To make a long story short, learning tango together will take patience, understanding, a sense of humour and a good dose of humility on both sides. On the up side, if you are able to work on all these things, it will not only be fun and romantic, it might even make your relationship stronger.

•You are signing up for tango lessons in the hopes of meeting a mate. Sure it happens. I met my partner through tango and my own brother met his wife in a tango class, but in both cases it was years in.
If you are going to stick with tango long enough to get good at it, you need to love the dance enough to spend a lot of time and effort working on it. Speed dating, tango is not.
Sure you might meet that special someone through tango. Accept it if it happens, but don't expect it to happen.
When my school offers free trial classes for newcomers, we can immediately spot the ones who are there with a clear ulterior motive, and they rarely last long. The dance will just take too much work if dating is the real goal.
Of course, it takes all kinds to make a (tango) world, so there are a few long-time dancers in every community who both love the dance itself and at the same time use it as a way to get up close and personal with those they see as potential mates.
All this being said, if you are signing up for tango lessons as a way to meet people, it might be among the best things you can do. In tango classes and at tango events you will meet all kinds of fascinating folks, all of whom have a significant common interest. Moreso than a couple activity, tango is a social activity, so you will most certainly make friends and become part of a whole new circle.

•You really don't have room in your life for an all-consuming pursuit. If you want to dance tango, you have to let tango in. Once a week is not enough. Twice a week is not even enough. And if you grow to love this dance, three, four, five times a week may not feel like enough. Tango has a tendency to take over people's lives, at least for a time, and it almost has to, at least for a time, if you're going to get good at it. Tango is often referred to as an obsession, an addiction, a drug. Because tango dancers live, breathe and consume their passion. If you take up this dance in a serious way, you are letting it into your life. Which will affect your calendar, your bank balance, your social life and your soul.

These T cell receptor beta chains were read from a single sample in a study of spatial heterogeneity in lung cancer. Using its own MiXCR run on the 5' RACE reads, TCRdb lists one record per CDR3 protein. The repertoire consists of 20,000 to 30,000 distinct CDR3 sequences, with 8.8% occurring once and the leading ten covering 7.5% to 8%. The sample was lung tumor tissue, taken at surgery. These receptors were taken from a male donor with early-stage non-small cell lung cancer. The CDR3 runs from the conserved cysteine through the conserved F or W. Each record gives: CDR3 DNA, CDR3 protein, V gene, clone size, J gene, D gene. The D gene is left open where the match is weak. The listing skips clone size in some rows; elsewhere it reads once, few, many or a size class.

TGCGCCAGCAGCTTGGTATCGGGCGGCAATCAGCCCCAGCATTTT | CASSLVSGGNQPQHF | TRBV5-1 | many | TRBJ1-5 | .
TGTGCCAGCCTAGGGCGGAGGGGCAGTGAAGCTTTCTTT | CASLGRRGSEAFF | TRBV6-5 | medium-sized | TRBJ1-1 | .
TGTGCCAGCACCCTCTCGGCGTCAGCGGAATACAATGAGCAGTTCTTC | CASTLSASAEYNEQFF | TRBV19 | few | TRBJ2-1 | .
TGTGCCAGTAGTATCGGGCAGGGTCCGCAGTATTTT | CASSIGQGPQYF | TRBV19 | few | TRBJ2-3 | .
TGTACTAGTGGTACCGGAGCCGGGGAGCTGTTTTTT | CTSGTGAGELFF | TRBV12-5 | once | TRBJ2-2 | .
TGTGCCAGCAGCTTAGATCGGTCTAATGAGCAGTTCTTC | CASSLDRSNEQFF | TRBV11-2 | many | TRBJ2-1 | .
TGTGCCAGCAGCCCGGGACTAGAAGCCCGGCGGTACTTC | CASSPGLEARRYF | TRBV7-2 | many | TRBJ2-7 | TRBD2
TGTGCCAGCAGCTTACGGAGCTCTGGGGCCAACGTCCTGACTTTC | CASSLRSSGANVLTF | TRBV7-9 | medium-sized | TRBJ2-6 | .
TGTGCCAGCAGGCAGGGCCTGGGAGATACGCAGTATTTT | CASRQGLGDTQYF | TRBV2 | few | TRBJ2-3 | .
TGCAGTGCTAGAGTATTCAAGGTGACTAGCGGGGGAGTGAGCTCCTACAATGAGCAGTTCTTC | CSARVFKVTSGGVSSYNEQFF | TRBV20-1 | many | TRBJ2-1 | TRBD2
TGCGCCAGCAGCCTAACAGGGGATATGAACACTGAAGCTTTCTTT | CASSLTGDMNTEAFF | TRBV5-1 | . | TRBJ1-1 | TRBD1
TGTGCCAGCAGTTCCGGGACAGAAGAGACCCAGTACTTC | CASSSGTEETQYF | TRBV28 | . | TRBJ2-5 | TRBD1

So tango may totally be for you, if you are not afraid of a few years of hard work and the occasional humbling experience, if you want to make new friends and to discover something challenging, profound and potentially revealing about yourself or your relationship. Or tango may not be for you. You won't know for sure unless you give it a try and see where it leads.

Next: Lesson No. 18. Tango can be hard on couples.

Previously: Lesson No. 16. The tango business and the tango community don't always coexist seamlessly.


  1. The music. You need to like the music, the tango music. It must be said that before being a dance, the tango, is the music, the songs. You have to love this music, otherwise it's difficult for someone to stay long ...

    1. You are right! You've got to love the music. But I know dancers who didn't appreciate the music at first, especially the classics, yet grew to love it over time.

    2. I disagree!

      I've yet to really enjoy golden age music, although I'll dance to it and enjoy the dance.

      And in a big city, I can attend enough alternative events to feel truly fulfilled.

    3. Of course you don't have to love ALL the music, and if your preference is for modern or alternative music, I think you're still choosing to dance to music that (literally) moves you. Thank you for commenting!

  2. Hehe, it's my favorite high horse about music. I don't like music at large, neither classic nor modern, but I do like to dance musically and I love music which I can interpret in dance, both classic tango and alternative, and in recent years I eagerly DJ and write about tango music. But tango is a song, a union of music and lyrics, and my first inroads into tango rhythms and phrasing happened through lyrics rather than through music. To my surprise, few people dig this aspect of tango, which makes the phrasing - lines, rhymes line-pairs, stanzas, stanza-end special lines, bridges - very transparent to me.

  3. About two years ago, one of my work colleagues was a serious dancer (West Coast Swing, i believe (I live in the San Francisco area)), and I met a woman who wanted to learn tango, but couldn't fit it in her schedule. She learned salsa dancing instead. So, i spent about an hour, looking at dance styles on Youtube, and between the style of dance, and the music, decided on tango. I have taken a few dozen lessons, gone to only two milongas, am still a beginner, but enjoying it greatly. Another friend of mine started, just because I spoke about it and it piqued an interest.

  4. You listed six very relevant cases. Thank you so much.